By the time I paddle back past my car heading out to where the Bear opens up into a flood plain I have already stopped thinking about what direction, time, and distance, and I just allow my curiosity to define the path. Just a few weeks ago I was about the only visible life on the water here but now teal, stilt, avocet, egret, pelican, wren, and grebe abound. This explosion of life in the marsh in spring makes it easy to understand why one of the greatest scientists of all times thought that starlings hibernated under the water. This is just a short stop in a life of migration for most of these birds. The long legged birds are too far-away for photography and the swimmers keep their distance but the sites and sounds immerse me. I found myself drifting in a new world just five minutes from an interstate, 15 minutes from my home, and with my job less than 2 hours behind me. I make my way into a shallow cove and the shorebirds move foraging as they go. My paddle starts to grab the sandy loam beneath me and eventually I hear sand rubbing on the hull of my boat. A crack followed by a scraping sound tells me that a snail has just perished. The gradual shoals in this area make a great bird habitat with most of the water being less than 2 feet deep during the high season and much of it just a few inches deep. Grounded on the sand in a few inches of water I take a drink and wait for birds to return. A few chugs of water later shorebirds are eating, preening, and playing within the same small territory as my boat. I quietly take some pictures and watch. It is only when I get home and look at the images that I can see the crunchy critters they are eating. It is a great place to be a bird but a poor home if you are a crustacean. One of the stilts is incredibly vocal, the other birds quietly wade around probing and eating. I poke around some more seeing more birds as carp dart away being startled by the quiet moving boat. I get some great pictures and miss some others but none of it really matters. There are no playground bells or lunch whistles but my senses tell me it is time to start my return.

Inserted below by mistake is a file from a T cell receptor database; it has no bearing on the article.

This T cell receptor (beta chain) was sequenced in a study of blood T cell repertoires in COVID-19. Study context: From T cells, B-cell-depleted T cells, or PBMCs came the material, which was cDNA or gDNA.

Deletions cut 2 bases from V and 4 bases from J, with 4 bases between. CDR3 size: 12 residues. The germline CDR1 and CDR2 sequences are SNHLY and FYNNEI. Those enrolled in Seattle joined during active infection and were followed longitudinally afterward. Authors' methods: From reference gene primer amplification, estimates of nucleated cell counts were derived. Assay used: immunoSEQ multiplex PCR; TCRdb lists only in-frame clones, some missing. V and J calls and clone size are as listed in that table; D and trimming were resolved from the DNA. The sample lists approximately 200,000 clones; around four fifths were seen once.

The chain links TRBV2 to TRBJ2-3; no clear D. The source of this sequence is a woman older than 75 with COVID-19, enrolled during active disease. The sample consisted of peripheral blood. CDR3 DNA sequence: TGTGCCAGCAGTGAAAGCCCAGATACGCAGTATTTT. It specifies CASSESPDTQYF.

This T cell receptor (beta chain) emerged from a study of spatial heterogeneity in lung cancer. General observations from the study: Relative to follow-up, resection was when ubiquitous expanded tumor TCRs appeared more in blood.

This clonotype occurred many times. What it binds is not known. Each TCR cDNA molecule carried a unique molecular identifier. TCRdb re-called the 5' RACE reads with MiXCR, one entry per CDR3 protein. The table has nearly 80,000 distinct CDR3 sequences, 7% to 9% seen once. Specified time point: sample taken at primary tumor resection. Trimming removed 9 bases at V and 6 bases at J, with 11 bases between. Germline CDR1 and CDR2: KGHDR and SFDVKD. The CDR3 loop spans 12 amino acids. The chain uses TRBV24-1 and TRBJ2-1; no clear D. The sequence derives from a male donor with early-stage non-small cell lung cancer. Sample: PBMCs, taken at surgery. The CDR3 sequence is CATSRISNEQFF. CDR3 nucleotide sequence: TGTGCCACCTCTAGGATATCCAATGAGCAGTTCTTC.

Thin clouds above the horizon make a dull filtered light as I make my way back to towards my car. Occasionally I get a few seconds of that magical light as the sun finds an opening it can pierce. A young mother and two children have found my launch site. The mother takes a well deserved rest as the children explore the area in an innocent but destructive sort of way. Fortunately the destruction created by a child is short lived yet the experience will be part of them forever. I paddle back to the head of the stream to give them and myself the space we both came here to find. I find some Eared Grebe in a small pool at the reservoirs outlet just as I experience the last short burst of that magical light. One of them pops up right next to my boat testing the close focusing ability of my lens. It has a sleek black neck and golden headdress that shines in the sun, by fall when it returns after the nesting in Canada it will be a gray fat non-descript bird chowing down on brine shrimp to prepare for its flight south. I slowly work my way back towards the car poking into the smallest spaces between the cattail and just sitting and enjoying the menagerie that surrounds me.